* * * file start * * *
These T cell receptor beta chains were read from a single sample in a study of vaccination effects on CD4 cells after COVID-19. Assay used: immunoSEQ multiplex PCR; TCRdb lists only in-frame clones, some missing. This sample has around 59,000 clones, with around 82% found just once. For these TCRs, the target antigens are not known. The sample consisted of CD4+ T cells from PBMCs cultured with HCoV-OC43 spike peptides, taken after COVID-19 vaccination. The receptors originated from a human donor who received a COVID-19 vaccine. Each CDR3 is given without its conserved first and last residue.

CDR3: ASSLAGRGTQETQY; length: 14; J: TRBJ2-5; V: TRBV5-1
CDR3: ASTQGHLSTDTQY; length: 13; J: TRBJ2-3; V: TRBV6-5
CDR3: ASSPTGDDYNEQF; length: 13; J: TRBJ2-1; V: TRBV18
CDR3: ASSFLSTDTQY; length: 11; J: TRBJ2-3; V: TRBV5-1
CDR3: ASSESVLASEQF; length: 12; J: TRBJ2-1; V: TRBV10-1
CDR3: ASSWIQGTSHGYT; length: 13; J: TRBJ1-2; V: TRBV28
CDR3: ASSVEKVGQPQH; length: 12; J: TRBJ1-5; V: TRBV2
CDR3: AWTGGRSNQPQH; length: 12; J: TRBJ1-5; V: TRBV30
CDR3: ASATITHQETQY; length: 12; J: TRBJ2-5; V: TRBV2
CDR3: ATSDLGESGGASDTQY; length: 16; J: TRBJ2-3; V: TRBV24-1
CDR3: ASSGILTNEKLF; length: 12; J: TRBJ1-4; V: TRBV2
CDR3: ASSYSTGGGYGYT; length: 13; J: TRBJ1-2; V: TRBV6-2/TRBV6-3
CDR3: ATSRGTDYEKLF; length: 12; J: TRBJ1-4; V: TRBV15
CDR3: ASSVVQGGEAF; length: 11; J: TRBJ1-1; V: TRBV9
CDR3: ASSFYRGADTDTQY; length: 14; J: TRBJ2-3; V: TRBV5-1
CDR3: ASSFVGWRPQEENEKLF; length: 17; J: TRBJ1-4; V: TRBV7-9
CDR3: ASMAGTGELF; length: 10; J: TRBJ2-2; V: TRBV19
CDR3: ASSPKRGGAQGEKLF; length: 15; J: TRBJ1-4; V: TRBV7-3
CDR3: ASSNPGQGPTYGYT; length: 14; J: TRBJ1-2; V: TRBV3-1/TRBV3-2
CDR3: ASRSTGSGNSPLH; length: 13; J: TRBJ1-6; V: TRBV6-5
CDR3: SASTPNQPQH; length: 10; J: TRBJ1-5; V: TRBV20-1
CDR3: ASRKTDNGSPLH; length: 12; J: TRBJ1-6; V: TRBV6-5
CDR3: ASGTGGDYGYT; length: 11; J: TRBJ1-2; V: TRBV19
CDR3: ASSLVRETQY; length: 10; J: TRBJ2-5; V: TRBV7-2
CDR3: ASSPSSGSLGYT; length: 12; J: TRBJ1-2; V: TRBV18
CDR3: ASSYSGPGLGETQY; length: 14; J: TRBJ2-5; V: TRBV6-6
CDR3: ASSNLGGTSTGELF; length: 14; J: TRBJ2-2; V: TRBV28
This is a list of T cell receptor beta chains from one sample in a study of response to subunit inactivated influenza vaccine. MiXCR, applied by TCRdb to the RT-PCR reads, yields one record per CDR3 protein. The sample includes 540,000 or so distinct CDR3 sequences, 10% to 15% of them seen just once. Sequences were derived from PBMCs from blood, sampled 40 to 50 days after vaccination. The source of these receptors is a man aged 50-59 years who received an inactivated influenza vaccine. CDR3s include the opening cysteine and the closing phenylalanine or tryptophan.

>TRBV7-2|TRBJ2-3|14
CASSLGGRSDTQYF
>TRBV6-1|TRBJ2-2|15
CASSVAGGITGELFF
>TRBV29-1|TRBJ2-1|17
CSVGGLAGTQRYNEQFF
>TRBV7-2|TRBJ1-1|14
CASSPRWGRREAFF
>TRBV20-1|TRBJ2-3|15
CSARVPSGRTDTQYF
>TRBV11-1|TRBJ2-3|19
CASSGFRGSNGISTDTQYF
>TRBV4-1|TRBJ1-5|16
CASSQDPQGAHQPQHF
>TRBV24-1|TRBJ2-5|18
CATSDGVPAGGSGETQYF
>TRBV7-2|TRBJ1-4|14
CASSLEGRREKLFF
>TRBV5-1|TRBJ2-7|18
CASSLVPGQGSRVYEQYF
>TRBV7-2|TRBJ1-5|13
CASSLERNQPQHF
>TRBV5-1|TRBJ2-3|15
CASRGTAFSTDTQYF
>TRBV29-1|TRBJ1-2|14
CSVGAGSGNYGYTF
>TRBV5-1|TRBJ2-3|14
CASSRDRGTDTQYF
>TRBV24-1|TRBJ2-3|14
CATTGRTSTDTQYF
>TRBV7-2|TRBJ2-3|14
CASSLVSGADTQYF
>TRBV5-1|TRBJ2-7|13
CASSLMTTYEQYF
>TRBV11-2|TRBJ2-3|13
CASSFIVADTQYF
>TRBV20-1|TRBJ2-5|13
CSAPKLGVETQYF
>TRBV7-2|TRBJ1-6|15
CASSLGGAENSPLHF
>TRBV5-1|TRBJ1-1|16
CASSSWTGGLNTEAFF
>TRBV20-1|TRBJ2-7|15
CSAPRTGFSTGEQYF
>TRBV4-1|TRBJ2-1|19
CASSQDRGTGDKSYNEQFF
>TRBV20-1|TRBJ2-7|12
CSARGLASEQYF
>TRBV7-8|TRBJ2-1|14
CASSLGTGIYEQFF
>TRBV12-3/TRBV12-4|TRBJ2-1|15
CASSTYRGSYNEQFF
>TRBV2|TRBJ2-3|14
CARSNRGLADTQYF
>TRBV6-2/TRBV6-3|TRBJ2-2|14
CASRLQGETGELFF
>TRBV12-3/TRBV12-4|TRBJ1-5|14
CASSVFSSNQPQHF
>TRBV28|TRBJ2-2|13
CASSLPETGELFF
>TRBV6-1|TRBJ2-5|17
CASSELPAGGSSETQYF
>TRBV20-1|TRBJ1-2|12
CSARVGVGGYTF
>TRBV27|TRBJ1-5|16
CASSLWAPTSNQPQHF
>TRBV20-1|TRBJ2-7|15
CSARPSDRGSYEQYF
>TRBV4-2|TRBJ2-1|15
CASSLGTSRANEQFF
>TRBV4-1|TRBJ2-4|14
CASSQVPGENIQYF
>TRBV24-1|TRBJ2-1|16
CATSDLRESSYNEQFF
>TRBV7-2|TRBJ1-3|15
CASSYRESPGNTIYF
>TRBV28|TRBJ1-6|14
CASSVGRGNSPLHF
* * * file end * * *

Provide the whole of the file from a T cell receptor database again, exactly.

These T cell receptor beta chains were read from a single sample in a study of vaccination effects on CD4 cells after COVID-19. Assay used: immunoSEQ multiplex PCR; TCRdb lists only in-frame clones, some missing. This sample has around 59,000 clones, with around 82% found just once. For these TCRs, the target antigens are not known. The sample consisted of CD4+ T cells from PBMCs cultured with HCoV-OC43 spike peptides, taken after COVID-19 vaccination. The receptors originated from a human donor who received a COVID-19 vaccine. Each CDR3 is given without its conserved first and last residue.

CDR3: ASSLAGRGTQETQY; length: 14; J: TRBJ2-5; V: TRBV5-1
CDR3: ASTQGHLSTDTQY; length: 13; J: TRBJ2-3; V: TRBV6-5
CDR3: ASSPTGDDYNEQF; length: 13; J: TRBJ2-1; V: TRBV18
CDR3: ASSFLSTDTQY; length: 11; J: TRBJ2-3; V: TRBV5-1
CDR3: ASSESVLASEQF; length: 12; J: TRBJ2-1; V: TRBV10-1
CDR3: ASSWIQGTSHGYT; length: 13; J: TRBJ1-2; V: TRBV28
CDR3: ASSVEKVGQPQH; length: 12; J: TRBJ1-5; V: TRBV2
CDR3: AWTGGRSNQPQH; length: 12; J: TRBJ1-5; V: TRBV30
CDR3: ASATITHQETQY; length: 12; J: TRBJ2-5; V: TRBV2
CDR3: ATSDLGESGGASDTQY; length: 16; J: TRBJ2-3; V: TRBV24-1
CDR3: ASSGILTNEKLF; length: 12; J: TRBJ1-4; V: TRBV2
CDR3: ASSYSTGGGYGYT; length: 13; J: TRBJ1-2; V: TRBV6-2/TRBV6-3
CDR3: ATSRGTDYEKLF; length: 12; J: TRBJ1-4; V: TRBV15
CDR3: ASSVVQGGEAF; length: 11; J: TRBJ1-1; V: TRBV9
CDR3: ASSFYRGADTDTQY; length: 14; J: TRBJ2-3; V: TRBV5-1
CDR3: ASSFVGWRPQEENEKLF; length: 17; J: TRBJ1-4; V: TRBV7-9
CDR3: ASMAGTGELF; length: 10; J: TRBJ2-2; V: TRBV19
CDR3: ASSPKRGGAQGEKLF; length: 15; J: TRBJ1-4; V: TRBV7-3
CDR3: ASSNPGQGPTYGYT; length: 14; J: TRBJ1-2; V: TRBV3-1/TRBV3-2
CDR3: ASRSTGSGNSPLH; length: 13; J: TRBJ1-6; V: TRBV6-5
CDR3: SASTPNQPQH; length: 10; J: TRBJ1-5; V: TRBV20-1
CDR3: ASRKTDNGSPLH; length: 12; J: TRBJ1-6; V: TRBV6-5
CDR3: ASGTGGDYGYT; length: 11; J: TRBJ1-2; V: TRBV19
CDR3: ASSLVRETQY; length: 10; J: TRBJ2-5; V: TRBV7-2
CDR3: ASSPSSGSLGYT; length: 12; J: TRBJ1-2; V: TRBV18
CDR3: ASSYSGPGLGETQY; length: 14; J: TRBJ2-5; V: TRBV6-6
CDR3: ASSNLGGTSTGELF; length: 14; J: TRBJ2-2; V: TRBV28
This is a list of T cell receptor beta chains from one sample in a study of response to subunit inactivated influenza vaccine. MiXCR, applied by TCRdb to the RT-PCR reads, yields one record per CDR3 protein. The sample includes 540,000 or so distinct CDR3 sequences, 10% to 15% of them seen just once. Sequences were derived from PBMCs from blood, sampled 40 to 50 days after vaccination. The source of these receptors is a man aged 50-59 years who received an inactivated influenza vaccine. CDR3s include the opening cysteine and the closing phenylalanine or tryptophan.

>TRBV7-2|TRBJ2-3|14
CASSLGGRSDTQYF
>TRBV6-1|TRBJ2-2|15
CASSVAGGITGELFF
>TRBV29-1|TRBJ2-1|17
CSVGGLAGTQRYNEQFF
>TRBV7-2|TRBJ1-1|14
CASSPRWGRREAFF
>TRBV20-1|TRBJ2-3|15
CSARVPSGRTDTQYF
>TRBV11-1|TRBJ2-3|19
CASSGFRGSNGISTDTQYF
>TRBV4-1|TRBJ1-5|16
CASSQDPQGAHQPQHF
>TRBV24-1|TRBJ2-5|18
CATSDGVPAGGSGETQYF
>TRBV7-2|TRBJ1-4|14
CASSLEGRREKLFF
>TRBV5-1|TRBJ2-7|18
CASSLVPGQGSRVYEQYF
>TRBV7-2|TRBJ1-5|13
CASSLERNQPQHF
>TRBV5-1|TRBJ2-3|15
CASRGTAFSTDTQYF
>TRBV29-1|TRBJ1-2|14
CSVGAGSGNYGYTF
>TRBV5-1|TRBJ2-3|14
CASSRDRGTDTQYF
>TRBV24-1|TRBJ2-3|14
CATTGRTSTDTQYF
>TRBV7-2|TRBJ2-3|14
CASSLVSGADTQYF
>TRBV5-1|TRBJ2-7|13
CASSLMTTYEQYF
>TRBV11-2|TRBJ2-3|13
CASSFIVADTQYF
>TRBV20-1|TRBJ2-5|13
CSAPKLGVETQYF
>TRBV7-2|TRBJ1-6|15
CASSLGGAENSPLHF
>TRBV5-1|TRBJ1-1|16
CASSSWTGGLNTEAFF
>TRBV20-1|TRBJ2-7|15
CSAPRTGFSTGEQYF
>TRBV4-1|TRBJ2-1|19
CASSQDRGTGDKSYNEQFF
>TRBV20-1|TRBJ2-7|12
CSARGLASEQYF
>TRBV7-8|TRBJ2-1|14
CASSLGTGIYEQFF
>TRBV12-3/TRBV12-4|TRBJ2-1|15
CASSTYRGSYNEQFF
>TRBV2|TRBJ2-3|14
CARSNRGLADTQYF
>TRBV6-2/TRBV6-3|TRBJ2-2|14
CASRLQGETGELFF
>TRBV12-3/TRBV12-4|TRBJ1-5|14
CASSVFSSNQPQHF
>TRBV28|TRBJ2-2|13
CASSLPETGELFF
>TRBV6-1|TRBJ2-5|17
CASSELPAGGSSETQYF
>TRBV20-1|TRBJ1-2|12
CSARVGVGGYTF
>TRBV27|TRBJ1-5|16
CASSLWAPTSNQPQHF
>TRBV20-1|TRBJ2-7|15
CSARPSDRGSYEQYF
>TRBV4-2|TRBJ2-1|15
CASSLGTSRANEQFF
>TRBV4-1|TRBJ2-4|14
CASSQVPGENIQYF
>TRBV24-1|TRBJ2-1|16
CATSDLRESSYNEQFF
>TRBV7-2|TRBJ1-3|15
CASSYRESPGNTIYF
>TRBV28|TRBJ1-6|14
CASSVGRGNSPLHF